As mentioned earlier, Warne printed twenty-three books written by Beatrix Potter. These books were mainly written about animals, and were written from 1902–1930. Here is the list of her books, the links to their Wikipedia pages and their first edition dates.
From 1937 to 2003, Warne published small, pocket-sized books, which were available on many subjects. The aim of these books were to interest the observer. They were called the Observer's books. These books were very popular amongst children. Over the past few years they have become very popular collector items. For the dedicated collector this could be a lifetime's work as there are over 800 variations, some of which are now very rare. The values of the books can vary from 50p to hundreds of pounds. They all include a variety of topics, which include hobbies, art, history, wildlife and many more. The earlier books were printed with paper dust covers up until 1969. These were good for printing but where not very practical because they were very delicate and were easy to rip and stain. From 1970, the covers were protected with a glossy coating. This helped the dust covers protection. These types are often referred to as Glossies. From the late 1970s, Warne decided to laminate the covers to the actual books, so the books were highly protected as they didn't really have any covers. The dust covers from 1937 to 1970 had designs that were colourful and attractive as each one had its own unique colouring of squiggly lines at the top. In 1971, Warne decided to refurbish its books with a more formal dust jacket. These were good but it lost the charm that the original covers had had. I have some pictures below of old and new dust jackets in Observer's books. The first Observer guide was published in 1937, and was on the subject of British Birds. This is now very rare, and a mint copy with a dust cover is worth hundreds of pounds. The same year, Warne published a second book, on British Wild Flowers, a mint copy of this book is worth around £220.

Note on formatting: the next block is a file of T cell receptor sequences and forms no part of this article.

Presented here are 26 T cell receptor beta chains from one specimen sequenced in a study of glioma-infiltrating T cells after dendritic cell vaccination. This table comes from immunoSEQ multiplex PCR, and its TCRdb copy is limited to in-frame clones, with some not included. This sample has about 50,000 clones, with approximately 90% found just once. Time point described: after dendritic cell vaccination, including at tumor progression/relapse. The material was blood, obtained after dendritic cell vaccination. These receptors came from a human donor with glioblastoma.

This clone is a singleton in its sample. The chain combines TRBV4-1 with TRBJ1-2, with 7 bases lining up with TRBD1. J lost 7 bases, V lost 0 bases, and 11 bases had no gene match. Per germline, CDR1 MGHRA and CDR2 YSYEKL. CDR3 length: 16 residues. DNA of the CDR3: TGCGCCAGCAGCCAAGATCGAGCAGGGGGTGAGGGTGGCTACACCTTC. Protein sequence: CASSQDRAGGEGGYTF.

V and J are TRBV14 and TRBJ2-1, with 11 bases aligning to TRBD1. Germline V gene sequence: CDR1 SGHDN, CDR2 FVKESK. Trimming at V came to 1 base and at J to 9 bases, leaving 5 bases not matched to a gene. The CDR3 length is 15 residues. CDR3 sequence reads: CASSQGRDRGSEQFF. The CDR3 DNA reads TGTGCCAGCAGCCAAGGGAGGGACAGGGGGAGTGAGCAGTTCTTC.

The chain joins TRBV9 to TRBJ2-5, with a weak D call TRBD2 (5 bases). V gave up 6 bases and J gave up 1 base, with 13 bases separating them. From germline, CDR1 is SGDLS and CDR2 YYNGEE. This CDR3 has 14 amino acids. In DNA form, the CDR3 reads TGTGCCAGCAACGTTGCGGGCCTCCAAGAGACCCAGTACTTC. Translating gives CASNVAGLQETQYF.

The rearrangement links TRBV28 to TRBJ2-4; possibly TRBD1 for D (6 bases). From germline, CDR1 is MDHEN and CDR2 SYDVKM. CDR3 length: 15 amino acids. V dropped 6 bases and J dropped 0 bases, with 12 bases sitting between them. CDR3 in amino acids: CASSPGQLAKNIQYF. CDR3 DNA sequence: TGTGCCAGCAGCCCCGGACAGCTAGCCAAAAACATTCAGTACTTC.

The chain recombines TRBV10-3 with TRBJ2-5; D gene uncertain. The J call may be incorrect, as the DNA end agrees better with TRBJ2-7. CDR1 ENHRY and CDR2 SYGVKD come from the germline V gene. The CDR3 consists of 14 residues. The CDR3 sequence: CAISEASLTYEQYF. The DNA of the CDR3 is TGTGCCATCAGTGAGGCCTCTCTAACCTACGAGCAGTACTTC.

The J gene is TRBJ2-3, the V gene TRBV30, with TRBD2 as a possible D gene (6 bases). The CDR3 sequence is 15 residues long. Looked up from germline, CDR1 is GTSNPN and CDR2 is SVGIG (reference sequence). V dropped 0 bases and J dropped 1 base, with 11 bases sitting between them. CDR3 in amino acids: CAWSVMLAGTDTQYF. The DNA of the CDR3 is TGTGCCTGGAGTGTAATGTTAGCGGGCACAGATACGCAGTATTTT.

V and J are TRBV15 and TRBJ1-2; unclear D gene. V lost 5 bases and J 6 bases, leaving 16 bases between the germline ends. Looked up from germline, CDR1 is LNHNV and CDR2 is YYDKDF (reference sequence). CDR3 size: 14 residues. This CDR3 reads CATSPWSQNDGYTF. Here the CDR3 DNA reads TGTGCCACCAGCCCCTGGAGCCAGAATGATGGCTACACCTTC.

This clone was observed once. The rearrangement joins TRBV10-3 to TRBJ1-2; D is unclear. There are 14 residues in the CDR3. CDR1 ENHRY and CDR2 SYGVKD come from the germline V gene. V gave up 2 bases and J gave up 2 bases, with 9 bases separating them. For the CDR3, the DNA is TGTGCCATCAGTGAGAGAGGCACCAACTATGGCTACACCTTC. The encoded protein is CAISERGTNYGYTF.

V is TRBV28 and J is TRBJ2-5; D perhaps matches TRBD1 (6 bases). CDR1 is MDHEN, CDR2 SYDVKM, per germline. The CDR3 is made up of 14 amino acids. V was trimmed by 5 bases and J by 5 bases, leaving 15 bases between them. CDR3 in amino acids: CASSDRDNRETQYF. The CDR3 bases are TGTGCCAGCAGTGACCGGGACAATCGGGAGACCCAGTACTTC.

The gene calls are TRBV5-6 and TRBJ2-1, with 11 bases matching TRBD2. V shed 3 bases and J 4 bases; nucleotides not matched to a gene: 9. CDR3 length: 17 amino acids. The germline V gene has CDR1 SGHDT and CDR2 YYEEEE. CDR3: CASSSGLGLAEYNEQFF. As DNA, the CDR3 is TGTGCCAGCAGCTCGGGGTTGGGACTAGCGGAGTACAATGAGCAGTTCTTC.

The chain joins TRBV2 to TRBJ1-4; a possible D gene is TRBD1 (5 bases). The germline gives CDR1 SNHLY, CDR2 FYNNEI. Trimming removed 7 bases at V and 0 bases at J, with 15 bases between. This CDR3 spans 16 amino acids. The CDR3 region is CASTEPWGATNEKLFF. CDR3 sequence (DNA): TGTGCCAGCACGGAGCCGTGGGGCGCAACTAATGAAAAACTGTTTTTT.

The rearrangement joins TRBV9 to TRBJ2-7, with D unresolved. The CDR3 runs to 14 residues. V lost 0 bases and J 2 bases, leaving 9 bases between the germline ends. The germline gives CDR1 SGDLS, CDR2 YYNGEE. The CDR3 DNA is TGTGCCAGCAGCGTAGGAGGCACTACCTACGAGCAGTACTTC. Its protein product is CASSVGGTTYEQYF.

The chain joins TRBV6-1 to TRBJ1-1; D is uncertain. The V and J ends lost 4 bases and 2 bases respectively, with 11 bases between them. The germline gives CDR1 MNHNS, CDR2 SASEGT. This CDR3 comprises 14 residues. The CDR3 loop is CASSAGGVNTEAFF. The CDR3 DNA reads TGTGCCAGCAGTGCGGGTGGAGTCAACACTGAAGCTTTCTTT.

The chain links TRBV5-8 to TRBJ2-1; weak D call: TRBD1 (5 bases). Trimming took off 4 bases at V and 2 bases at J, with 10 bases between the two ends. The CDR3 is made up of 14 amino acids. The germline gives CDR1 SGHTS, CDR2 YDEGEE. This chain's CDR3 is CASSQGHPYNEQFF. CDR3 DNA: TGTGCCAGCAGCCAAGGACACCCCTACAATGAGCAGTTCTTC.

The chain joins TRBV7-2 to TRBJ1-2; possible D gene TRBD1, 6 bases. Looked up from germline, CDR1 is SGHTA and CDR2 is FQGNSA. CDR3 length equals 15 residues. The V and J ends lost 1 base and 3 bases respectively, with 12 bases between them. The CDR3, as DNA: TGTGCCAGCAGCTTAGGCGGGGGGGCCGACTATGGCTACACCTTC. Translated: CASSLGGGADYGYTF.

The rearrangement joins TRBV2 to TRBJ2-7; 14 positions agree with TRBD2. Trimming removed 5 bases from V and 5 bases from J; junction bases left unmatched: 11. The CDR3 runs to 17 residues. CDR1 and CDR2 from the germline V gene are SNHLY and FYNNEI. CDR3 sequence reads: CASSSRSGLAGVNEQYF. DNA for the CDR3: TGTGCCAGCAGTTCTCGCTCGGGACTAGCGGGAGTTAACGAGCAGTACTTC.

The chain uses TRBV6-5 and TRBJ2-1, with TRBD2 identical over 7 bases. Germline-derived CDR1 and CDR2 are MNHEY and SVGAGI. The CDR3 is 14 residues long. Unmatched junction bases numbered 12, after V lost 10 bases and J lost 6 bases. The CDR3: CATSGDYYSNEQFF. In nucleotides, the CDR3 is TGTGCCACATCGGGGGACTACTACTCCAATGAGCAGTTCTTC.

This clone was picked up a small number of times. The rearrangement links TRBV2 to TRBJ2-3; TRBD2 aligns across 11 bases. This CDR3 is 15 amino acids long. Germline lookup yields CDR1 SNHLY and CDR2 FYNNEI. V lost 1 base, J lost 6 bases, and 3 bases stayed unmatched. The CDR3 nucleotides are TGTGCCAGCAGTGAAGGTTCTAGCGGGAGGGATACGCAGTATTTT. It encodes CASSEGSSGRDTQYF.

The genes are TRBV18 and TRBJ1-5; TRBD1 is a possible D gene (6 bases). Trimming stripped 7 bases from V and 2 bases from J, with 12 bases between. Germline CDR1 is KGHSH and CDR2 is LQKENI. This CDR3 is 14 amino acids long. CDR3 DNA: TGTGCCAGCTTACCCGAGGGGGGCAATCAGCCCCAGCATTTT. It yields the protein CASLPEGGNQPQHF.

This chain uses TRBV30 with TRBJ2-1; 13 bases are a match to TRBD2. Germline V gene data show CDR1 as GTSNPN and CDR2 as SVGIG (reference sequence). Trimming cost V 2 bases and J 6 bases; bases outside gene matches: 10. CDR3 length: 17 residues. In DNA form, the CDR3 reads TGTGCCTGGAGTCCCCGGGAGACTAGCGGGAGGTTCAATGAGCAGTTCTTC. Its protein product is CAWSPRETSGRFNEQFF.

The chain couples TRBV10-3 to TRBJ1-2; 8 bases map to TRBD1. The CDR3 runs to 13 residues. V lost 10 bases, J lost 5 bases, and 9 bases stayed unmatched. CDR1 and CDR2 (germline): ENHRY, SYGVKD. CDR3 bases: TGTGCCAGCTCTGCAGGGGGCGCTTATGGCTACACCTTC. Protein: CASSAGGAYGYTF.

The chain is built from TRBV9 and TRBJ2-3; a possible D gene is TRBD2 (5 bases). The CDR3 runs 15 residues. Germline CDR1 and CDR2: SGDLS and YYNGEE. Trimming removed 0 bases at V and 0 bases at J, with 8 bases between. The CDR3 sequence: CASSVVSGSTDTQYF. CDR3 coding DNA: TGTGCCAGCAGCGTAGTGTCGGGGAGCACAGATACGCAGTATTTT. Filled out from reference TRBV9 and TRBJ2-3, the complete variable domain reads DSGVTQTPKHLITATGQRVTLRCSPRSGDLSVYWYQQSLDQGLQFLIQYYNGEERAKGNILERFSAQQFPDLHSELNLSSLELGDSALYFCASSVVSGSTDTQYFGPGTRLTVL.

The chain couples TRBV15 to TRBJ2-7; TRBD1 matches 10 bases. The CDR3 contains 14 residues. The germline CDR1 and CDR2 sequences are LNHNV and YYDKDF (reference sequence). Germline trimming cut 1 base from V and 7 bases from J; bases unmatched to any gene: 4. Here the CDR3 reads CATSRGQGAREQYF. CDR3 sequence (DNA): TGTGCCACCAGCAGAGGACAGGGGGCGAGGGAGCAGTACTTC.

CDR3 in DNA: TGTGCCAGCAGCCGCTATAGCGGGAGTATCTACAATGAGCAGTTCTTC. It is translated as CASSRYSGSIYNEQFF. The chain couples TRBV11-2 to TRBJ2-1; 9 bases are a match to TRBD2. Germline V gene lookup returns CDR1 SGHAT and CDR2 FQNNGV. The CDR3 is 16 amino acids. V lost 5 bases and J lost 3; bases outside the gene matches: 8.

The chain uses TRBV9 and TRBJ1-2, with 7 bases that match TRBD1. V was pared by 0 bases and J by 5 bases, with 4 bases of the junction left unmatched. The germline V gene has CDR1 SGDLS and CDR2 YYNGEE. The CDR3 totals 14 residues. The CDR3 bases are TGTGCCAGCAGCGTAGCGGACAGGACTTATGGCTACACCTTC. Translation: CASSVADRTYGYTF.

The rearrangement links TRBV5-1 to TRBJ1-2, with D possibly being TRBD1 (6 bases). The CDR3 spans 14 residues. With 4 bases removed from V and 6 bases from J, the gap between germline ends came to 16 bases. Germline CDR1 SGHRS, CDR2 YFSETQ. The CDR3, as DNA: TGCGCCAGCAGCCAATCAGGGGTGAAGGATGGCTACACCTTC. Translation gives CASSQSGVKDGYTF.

By 1941, Warne had published the first six Observer's books. In 1942, a special edition book was bought out on Airplanes. This book had no number in the series, as it was bought out to help people spot enemy planes during World War 2. It was printed again in 1943 and in 1945. When Warne was acquired by Penguin books in 1983, Warne bought out new editions of the Observer's books. These were slightly bigger than the Observer's books and were in paperback, not hardback. The same year penguin, with permission of Warne, started printing their own, more up to date Observer's books. These again were slightly larger than the originals but were hardbacks. Like the later original Observer's books, The dust cover was laminated to the actual book. There were two types of the penguin Observer's books, Bloomsbury Observer's, and Claremont Observer's, (of which there were only 12 different editions). Below is a list of all the original Observer's books with the dates of their first editions, and two pictures of Observer's books.